Some of the birds she’s held in her palm are northern cardinals, indigo buntings, Kentucky warblers, black-capped chickadees, American robins, cedar waxwings, and more. 

“The downy woodpecker pecked at me,” she said, indignantly. Banding and studying an owl is one of Gautam’s goals.

Although her plans for college aren’t yet fully developed, she said “doing something related to wildlife and the environment would be really cool.” 

Stress Free Fun

Hailey Smith, 12, of Dardenne Prairie, finds birding a wonderful way to escape into a new and secret realm. 

“It’s like there’s nothing I need to worry about. All my stress goes away,” she said. 

On a cold April morning, Hailey and her mother, Kelly Smith, met a group of other birdwatchers to explore the wetlands at Marais Temps Clair CA, a vast sodden landscape in St. Charles County. 

“What do you call a group of egrets?” Hailey asked. 

“A congregation of egrets,” her mom replied. 

The question kicked off light banter among the members who started to list other birds’ fun collective names. 

“A flamboyance of flamingos!” said one observer. 

“An earful of waxwings!” replied another. 

“A murder of crows,” added Kelly Smith. “That’s my favorite.”

The conversation paused when someone noticed a blue-gray gnatcatcher perched near the woodland’s edge. 

“Oh! I see him, I see him!” Hailey exclaimed. “He’s so cute.” 

Mother and daughter participate in events hosted by the Missouri River Bird Observatory (MRBO). A statewide organization based in Arrow Rock, MRBO contributes to the conservation of birds and their habitats via science, education, and advocacy. It also provides opportunities for Missourians of all ages to learn about species and habitat conservation. 

Hailey is also a member of MRBO’s Missouri Young Birders Club and Kelly has been an active supporter and facilitator of birdwatching events for youth in the St. Charles area.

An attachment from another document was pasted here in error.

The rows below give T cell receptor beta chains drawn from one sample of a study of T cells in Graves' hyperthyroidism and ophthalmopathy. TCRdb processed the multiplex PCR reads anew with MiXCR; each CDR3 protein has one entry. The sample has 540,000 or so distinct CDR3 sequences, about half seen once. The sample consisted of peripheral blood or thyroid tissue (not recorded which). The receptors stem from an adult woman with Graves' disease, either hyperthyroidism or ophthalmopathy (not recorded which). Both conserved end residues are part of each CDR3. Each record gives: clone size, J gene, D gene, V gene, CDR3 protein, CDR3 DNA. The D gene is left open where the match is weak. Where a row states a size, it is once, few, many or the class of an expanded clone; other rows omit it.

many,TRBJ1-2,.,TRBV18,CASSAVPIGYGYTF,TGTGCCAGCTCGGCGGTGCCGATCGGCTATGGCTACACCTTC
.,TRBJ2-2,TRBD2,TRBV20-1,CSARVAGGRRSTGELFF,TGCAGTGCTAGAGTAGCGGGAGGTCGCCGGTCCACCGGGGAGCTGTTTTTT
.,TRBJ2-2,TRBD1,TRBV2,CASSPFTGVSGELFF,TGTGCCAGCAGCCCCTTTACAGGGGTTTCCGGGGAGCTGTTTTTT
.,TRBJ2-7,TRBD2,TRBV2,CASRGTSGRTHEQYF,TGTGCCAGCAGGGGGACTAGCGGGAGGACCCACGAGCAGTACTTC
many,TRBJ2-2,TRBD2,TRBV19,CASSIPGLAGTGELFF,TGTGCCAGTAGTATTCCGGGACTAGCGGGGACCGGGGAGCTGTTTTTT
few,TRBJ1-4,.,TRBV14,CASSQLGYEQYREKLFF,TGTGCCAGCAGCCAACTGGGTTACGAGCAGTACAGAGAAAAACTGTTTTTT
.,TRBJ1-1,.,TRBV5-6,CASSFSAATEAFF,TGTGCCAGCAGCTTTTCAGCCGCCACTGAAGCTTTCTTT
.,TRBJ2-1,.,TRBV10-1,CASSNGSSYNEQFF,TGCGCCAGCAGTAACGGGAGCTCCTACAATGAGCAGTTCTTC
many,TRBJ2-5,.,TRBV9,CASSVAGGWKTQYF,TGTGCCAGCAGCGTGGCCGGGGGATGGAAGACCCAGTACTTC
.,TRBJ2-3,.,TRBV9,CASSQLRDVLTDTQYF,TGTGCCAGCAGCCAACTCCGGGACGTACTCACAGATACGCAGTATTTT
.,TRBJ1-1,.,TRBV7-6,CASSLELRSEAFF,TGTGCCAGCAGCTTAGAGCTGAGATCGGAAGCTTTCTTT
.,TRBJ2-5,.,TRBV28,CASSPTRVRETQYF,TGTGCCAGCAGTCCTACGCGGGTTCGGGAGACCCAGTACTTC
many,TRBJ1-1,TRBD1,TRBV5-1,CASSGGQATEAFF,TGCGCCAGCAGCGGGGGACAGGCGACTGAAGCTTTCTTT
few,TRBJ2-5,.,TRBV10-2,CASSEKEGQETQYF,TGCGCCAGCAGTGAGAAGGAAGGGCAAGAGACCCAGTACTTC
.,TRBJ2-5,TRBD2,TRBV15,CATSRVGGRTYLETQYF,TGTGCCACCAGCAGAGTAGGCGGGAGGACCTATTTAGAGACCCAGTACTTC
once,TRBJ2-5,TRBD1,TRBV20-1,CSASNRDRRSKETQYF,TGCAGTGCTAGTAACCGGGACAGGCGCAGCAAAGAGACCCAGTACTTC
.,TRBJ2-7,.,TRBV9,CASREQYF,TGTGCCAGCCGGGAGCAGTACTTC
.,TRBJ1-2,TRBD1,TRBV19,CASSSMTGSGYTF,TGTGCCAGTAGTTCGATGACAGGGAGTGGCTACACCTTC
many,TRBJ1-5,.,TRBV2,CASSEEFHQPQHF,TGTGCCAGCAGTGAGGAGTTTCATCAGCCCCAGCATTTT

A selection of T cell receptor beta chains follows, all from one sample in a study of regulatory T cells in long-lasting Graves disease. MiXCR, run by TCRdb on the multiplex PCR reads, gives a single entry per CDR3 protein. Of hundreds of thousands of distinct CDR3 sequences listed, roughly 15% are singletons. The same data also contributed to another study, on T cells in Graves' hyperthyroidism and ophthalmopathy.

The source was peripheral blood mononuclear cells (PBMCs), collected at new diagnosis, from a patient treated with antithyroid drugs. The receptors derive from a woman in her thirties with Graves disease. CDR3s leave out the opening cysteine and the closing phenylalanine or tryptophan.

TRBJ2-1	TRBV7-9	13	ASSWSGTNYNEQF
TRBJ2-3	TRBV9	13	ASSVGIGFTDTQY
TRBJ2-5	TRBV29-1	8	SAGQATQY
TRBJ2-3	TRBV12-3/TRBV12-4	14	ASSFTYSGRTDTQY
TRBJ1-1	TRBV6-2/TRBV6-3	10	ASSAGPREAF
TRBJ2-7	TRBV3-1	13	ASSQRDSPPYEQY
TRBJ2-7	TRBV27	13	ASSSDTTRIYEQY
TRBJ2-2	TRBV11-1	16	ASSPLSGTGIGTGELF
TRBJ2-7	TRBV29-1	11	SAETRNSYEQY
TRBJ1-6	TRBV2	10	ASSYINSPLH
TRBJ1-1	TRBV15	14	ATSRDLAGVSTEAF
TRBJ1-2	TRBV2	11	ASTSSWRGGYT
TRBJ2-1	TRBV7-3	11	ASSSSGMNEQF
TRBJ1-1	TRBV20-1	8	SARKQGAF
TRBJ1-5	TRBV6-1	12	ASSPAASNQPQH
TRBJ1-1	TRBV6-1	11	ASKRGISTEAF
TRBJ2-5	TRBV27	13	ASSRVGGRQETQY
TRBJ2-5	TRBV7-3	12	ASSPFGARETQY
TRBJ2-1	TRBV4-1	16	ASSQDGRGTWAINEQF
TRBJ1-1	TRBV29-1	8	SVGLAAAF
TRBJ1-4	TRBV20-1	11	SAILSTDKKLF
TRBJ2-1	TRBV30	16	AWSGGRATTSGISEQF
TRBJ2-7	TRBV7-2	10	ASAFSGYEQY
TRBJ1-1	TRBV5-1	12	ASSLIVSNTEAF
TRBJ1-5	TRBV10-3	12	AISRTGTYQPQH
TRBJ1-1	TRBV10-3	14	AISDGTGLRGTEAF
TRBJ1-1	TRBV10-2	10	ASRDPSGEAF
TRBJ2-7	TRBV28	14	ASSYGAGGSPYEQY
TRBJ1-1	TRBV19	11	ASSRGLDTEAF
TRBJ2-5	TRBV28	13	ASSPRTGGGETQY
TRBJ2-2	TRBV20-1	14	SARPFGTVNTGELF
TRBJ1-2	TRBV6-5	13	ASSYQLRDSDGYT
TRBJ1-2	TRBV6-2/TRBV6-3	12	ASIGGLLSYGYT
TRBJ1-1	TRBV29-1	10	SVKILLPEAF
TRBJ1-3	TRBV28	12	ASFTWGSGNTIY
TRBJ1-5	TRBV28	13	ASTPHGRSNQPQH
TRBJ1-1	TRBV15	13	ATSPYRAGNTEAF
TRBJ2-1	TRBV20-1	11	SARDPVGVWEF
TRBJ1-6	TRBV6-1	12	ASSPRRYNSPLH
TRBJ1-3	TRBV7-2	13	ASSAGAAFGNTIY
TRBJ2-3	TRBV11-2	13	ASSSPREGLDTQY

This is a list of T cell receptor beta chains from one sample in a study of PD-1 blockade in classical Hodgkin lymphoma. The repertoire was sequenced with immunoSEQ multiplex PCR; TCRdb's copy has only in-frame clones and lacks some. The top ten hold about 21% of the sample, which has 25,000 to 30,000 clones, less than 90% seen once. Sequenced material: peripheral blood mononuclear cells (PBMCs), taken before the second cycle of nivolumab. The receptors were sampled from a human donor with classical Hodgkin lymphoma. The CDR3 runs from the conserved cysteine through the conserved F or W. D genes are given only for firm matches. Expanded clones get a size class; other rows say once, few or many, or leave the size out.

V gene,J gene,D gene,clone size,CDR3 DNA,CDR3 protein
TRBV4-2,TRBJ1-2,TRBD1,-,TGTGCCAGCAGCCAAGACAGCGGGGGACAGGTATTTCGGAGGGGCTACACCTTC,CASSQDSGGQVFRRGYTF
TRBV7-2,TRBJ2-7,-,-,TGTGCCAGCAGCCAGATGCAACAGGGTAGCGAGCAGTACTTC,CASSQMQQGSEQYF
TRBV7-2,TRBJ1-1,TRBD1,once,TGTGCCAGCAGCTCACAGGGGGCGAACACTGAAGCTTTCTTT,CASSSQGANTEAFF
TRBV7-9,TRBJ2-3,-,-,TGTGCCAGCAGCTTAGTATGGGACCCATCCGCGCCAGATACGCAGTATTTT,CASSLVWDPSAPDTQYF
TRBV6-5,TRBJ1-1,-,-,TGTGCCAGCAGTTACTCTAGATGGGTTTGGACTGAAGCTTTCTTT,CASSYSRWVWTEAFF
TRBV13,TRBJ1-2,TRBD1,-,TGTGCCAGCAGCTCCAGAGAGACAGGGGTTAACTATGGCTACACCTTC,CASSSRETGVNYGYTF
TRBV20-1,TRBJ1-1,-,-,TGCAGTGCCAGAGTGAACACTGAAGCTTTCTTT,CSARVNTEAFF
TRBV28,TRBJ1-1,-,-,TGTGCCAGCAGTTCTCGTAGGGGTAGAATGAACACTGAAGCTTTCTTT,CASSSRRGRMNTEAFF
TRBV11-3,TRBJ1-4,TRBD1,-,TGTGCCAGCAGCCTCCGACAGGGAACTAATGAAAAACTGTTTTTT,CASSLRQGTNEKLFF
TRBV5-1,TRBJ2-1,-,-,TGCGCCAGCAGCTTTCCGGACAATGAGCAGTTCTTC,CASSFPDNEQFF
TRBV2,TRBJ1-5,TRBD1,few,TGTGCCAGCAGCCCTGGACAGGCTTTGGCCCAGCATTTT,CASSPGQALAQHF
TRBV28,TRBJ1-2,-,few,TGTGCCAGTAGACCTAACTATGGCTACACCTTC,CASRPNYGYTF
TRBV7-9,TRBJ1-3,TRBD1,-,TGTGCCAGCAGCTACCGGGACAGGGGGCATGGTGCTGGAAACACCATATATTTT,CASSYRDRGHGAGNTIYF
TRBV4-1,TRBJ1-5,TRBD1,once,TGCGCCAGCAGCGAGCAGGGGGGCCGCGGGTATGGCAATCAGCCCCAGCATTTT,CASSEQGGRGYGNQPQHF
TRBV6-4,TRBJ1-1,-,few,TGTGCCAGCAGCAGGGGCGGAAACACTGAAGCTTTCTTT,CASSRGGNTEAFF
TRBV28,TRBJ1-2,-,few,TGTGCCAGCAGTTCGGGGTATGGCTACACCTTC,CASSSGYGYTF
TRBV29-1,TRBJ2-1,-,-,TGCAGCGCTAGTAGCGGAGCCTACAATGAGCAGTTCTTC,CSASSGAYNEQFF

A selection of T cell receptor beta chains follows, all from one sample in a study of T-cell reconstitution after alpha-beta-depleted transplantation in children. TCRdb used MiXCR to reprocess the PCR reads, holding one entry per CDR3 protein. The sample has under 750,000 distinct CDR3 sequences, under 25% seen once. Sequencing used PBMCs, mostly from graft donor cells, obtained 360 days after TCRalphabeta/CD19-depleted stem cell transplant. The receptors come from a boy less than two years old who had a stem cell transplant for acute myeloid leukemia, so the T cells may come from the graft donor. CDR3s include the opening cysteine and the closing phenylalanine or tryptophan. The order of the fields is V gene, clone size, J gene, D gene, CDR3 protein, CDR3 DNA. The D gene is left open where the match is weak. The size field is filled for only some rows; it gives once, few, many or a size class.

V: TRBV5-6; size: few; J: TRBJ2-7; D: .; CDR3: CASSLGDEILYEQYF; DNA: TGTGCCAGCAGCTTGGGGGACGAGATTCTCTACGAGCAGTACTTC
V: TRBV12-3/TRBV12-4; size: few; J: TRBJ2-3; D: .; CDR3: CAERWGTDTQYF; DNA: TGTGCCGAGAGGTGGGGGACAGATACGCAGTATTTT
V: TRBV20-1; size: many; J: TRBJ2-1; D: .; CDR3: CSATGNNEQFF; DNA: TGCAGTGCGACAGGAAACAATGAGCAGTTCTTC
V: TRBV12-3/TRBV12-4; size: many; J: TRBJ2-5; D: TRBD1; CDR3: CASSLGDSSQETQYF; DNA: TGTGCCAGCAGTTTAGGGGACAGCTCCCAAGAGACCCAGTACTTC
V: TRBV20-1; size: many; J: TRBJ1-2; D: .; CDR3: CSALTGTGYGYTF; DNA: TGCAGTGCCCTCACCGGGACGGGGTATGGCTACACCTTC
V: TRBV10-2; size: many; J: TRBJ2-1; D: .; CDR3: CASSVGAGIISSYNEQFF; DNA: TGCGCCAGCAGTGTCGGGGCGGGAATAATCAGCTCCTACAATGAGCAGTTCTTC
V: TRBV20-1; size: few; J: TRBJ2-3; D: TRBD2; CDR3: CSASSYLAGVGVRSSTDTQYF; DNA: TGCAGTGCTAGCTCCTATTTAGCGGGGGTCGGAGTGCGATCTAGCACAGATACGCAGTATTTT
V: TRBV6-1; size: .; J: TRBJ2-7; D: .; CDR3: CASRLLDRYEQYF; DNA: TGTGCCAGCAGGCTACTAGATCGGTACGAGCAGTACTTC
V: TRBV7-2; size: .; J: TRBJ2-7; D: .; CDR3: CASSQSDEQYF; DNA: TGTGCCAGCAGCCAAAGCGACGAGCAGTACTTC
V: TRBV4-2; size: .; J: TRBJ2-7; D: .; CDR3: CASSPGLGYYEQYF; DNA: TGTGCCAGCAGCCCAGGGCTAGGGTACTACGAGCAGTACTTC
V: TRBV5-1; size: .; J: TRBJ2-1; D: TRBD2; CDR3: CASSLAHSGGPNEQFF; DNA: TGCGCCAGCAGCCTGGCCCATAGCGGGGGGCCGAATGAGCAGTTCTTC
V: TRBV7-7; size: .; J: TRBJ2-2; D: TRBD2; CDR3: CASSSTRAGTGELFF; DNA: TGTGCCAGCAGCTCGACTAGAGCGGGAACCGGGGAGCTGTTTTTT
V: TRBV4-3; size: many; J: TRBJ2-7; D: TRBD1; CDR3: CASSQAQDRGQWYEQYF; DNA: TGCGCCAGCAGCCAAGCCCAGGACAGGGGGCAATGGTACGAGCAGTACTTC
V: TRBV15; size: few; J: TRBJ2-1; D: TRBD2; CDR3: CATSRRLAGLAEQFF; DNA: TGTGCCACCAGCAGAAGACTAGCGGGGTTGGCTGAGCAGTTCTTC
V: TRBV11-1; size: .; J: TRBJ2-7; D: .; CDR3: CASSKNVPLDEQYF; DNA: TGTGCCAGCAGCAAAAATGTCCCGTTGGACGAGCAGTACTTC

When birding, Hailey Smith usually has her camera nearby. 

“They’re so beautiful. I like how there are so many different species … so much to see.” 

Finding birds’ hidden nests is a joy to her. Her favorite bird is the bohemian waxwing — a bird rarely ever seen in Missouri, but one she hopes to glimpse someday. 

Although Smith is young, she’s already beginning to understand the complex and critical relationships between birds, pollinators, and native plants. 

“We have to plant more natives because they bring nature and more birds to us,” she explained. 

For now, the promise of a bowl of ice cream is a sweet incentive for Hailey, who is still learning to identify Missouri’s common species. But it won’t be long before she’s the teacher, leading the group. 

“I can’t wait,” she said. 

Ways to Get Involved

Missouri River Bird Observatory 

More and more young people are finding themselves fascinated by birds. Are you a young person interested in learning more about birdwatching? 

Join a network of young birders through the country by becoming a member of the Missouri Young Birders Club (MYBC). The club’s mission is to bring together young Missourians to enjoy, experience, and conserve birds and other wildlife. 

MYBC provides field trips to local wildlife areas across the state and opportunities for members to get involved with helping birds. Students can help improve habitat and take part in community science initiatives such as FeederWatch and eBird.

Youth members are between the ages of 8–17 years old. For more information, visit

Audubon Center at Riverlands 

The center offers a variety of hands-on learning opportunities for K–12 classrooms, homeschoolers, scouts, and youth groups. For more information, visit 

Jerry Wade Youth Habitat and Education Program Grants 

Missouri Bird Conservation Initiative (MoBCI) provides financial support to private and public organizations or to individuals who have partnerships that carry out bird habitat conservation projects in Missouri. Adults who work with youth — teachers, scout leaders, and other youth birding leaders — are encouraged to apply. For more information, visit

Local Audubon Chapter Events 

Missouri has numerous Audubon chapters that host meetings, programs, field trips, hikes, and other birding-related events for people of all ages. To find a chapter near you, visit


MDC provides numerous programs and events to educate young people about birds and encourage their involvement in birdwatching. To keep abreast of MDC’s upcoming programs, visit To get started birdwatching, visit

Also In This Issue

Boy by a tree

Community conservation puts nature’s focus on people

This Issue's Staff

Magazine Manager - Stephanie Thurber
Editor - Angie Daly Morfeld
Associate Editor - Larry Archer
Photography Editor - Cliff White
Staff Writer - Kristie Hilgedick
Staff Writer - Joe Jerek
Staff Writer – Dianne Van Dien
Designer - Shawn Carey
Designer - Marci Porter
Photographer - Noppadol Paothong
Photographer - David Stonner
Circulation – Marcia Hale